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Michigan's Department of Environmental Quality Director has resigned and Gov. Rick Snyder has apologized for the state's handling of the water crisis in Flint, where lead levels have been found to be rising.

“I want the Flint community to know how very sorry I am that this has happened," Snyder said. "And I want all Michigan citizens to know that we will learn from this experience, because Flint is not the only city that has an aging infrastructure."

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The situation dates back to 2014, when the city switched its water supplies from Lake Huron to the heavily polluted Flint River at the suggestion of its emergency managers, who were appointed as the city teetered on the verge of bankruptcy.

But the state failed to require corrosion-control chemicals to the water that would have prevented lead from leaking into the drinking water from pipes, connections, and fixtures, the Detroit Free Press reports. That prompted "immediate complaints from Flint residents about the taste, smell, and appearance of the water."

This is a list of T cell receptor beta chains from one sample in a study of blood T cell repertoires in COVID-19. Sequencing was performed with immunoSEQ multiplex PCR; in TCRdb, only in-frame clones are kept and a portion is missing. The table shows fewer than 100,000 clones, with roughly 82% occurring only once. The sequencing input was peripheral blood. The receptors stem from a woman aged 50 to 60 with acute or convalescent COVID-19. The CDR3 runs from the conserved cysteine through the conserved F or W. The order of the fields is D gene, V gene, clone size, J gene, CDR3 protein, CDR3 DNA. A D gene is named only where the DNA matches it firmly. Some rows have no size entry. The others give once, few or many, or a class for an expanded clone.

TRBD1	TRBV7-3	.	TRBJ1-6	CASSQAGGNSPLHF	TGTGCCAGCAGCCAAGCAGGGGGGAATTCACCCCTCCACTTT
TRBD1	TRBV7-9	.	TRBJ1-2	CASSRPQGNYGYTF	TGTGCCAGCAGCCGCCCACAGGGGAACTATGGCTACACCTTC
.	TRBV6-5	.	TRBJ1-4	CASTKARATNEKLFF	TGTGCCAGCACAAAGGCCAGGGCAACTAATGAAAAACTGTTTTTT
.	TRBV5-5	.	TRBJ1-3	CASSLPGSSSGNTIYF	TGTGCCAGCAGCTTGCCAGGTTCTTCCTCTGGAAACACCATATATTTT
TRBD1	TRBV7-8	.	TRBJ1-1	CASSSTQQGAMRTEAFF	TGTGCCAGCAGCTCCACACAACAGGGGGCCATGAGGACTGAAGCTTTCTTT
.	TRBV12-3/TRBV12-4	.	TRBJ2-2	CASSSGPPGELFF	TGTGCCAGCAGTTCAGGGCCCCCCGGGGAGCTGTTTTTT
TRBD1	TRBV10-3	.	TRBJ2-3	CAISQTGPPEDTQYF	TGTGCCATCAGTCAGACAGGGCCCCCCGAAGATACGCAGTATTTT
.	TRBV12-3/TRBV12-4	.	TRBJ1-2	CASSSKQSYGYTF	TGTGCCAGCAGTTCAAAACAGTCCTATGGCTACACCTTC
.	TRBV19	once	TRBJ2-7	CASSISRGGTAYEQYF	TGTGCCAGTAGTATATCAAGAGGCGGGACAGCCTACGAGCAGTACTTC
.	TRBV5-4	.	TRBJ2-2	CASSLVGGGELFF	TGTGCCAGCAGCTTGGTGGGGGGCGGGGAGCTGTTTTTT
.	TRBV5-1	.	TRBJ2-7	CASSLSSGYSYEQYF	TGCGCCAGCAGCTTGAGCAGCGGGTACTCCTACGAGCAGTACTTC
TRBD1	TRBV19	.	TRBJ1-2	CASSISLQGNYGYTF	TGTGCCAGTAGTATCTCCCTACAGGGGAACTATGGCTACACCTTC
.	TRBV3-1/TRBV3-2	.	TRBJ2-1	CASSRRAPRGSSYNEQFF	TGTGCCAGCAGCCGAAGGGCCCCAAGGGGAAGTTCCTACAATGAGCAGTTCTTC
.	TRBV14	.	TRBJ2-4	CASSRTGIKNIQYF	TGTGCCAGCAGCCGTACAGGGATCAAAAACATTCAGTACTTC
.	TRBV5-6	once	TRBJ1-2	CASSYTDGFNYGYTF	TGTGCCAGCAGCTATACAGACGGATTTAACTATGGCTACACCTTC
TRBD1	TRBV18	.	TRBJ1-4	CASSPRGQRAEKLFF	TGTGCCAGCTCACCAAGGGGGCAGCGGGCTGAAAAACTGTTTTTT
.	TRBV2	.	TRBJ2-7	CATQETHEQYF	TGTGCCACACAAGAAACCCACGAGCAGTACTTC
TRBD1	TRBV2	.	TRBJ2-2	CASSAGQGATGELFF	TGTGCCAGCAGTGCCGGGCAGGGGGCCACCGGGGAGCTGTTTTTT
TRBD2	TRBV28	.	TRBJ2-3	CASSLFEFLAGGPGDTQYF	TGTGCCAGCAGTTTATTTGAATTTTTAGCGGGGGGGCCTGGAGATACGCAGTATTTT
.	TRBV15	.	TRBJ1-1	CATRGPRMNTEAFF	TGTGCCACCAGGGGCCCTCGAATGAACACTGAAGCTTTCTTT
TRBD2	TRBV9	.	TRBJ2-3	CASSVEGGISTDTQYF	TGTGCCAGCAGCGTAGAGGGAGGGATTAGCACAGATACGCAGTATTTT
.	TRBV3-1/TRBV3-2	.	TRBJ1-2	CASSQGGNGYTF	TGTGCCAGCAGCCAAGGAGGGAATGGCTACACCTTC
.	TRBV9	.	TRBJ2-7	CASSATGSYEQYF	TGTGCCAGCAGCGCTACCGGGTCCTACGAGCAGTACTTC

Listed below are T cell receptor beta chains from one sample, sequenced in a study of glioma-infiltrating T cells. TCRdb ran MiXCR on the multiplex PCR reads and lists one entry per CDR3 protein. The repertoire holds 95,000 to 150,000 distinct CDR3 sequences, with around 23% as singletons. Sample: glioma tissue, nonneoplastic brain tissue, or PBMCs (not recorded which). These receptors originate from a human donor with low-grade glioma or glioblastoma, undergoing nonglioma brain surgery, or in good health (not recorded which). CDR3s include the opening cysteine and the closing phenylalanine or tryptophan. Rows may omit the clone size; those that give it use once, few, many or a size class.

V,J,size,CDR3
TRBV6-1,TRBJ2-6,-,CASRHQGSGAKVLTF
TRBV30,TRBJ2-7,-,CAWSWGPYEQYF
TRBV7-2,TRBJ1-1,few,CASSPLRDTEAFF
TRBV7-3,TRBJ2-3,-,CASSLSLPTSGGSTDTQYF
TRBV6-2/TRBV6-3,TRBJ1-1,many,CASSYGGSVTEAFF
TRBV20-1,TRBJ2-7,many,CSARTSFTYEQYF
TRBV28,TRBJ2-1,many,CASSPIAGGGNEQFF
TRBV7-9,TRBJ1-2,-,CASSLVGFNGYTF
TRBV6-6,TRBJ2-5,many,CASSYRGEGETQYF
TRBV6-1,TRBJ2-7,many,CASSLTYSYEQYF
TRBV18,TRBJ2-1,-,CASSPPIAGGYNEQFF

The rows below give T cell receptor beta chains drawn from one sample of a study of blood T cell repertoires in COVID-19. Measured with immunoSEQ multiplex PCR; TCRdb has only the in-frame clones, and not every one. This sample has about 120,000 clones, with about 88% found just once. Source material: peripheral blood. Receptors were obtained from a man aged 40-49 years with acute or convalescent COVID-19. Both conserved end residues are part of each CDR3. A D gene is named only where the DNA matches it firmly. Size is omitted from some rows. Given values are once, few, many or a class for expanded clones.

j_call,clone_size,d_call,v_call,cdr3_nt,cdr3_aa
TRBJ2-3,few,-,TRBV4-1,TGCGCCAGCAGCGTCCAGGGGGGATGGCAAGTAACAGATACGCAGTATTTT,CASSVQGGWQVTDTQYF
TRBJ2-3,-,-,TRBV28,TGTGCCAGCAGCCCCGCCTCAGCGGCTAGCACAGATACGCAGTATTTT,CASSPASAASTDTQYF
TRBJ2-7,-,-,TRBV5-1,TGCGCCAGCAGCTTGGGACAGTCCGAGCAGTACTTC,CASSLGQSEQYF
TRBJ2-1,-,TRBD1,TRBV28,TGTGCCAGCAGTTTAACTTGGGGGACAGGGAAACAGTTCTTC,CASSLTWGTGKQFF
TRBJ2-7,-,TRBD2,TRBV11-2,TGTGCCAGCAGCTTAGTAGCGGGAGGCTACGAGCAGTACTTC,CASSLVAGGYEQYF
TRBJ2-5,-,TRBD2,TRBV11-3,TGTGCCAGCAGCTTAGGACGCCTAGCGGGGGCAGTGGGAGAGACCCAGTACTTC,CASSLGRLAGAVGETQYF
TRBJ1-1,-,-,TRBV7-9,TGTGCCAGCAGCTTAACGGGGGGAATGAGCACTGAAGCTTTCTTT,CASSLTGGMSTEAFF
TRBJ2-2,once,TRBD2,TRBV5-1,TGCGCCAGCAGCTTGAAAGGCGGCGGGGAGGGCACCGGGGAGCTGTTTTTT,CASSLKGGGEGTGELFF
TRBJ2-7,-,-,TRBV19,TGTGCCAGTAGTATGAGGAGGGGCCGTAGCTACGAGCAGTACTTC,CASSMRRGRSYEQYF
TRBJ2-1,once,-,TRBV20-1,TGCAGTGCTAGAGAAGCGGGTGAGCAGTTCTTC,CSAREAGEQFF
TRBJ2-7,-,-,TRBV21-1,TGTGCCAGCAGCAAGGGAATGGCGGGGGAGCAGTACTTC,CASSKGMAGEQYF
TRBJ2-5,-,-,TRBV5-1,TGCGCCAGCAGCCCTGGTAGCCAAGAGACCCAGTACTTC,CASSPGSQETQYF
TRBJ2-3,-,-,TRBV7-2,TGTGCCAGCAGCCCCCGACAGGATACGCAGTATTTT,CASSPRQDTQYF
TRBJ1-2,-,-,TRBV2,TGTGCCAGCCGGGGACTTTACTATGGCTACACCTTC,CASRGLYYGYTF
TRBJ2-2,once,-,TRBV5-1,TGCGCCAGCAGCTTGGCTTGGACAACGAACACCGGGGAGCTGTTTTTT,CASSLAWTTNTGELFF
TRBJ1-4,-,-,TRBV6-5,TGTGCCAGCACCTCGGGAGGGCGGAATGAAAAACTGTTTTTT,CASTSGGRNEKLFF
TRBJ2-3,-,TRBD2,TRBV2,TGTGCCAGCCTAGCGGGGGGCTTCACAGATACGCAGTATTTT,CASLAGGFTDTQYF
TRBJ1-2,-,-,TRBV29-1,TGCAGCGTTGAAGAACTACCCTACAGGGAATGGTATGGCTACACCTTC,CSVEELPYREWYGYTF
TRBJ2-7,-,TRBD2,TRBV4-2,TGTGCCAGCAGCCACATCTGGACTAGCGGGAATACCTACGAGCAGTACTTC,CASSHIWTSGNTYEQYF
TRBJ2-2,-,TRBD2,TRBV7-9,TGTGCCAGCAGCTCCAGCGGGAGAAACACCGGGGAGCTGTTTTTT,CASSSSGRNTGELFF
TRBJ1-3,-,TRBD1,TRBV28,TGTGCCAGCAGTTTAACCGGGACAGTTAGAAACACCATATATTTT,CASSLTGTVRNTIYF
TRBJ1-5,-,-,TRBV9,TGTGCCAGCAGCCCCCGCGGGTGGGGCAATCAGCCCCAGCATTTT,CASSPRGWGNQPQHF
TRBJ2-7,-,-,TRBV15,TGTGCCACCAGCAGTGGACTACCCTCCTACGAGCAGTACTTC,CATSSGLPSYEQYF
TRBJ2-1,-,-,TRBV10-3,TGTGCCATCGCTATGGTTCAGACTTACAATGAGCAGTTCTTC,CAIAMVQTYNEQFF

Eventually, blood test results conducted by the local children's hospital showed elevated lead levels in Flint children. NPR reported that Dr. Mona Hanna-Attisha of the Hurley Children's Hospital found that the percentage of Flint children 5 years and younger with elevated lead levels nearly doubled after the switch, from 2.1% to 4%.

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Lead can cause irreversible brain damage in children and has also been linked to behavioral problems.

A DEQ public information officer who initially criticized the hospital's report as irresponsible also resigned Tuesday, the Press reported.

Rob covers business, economics and the environment for Fusion. He previously worked at Business Insider. He grew up in Chicago.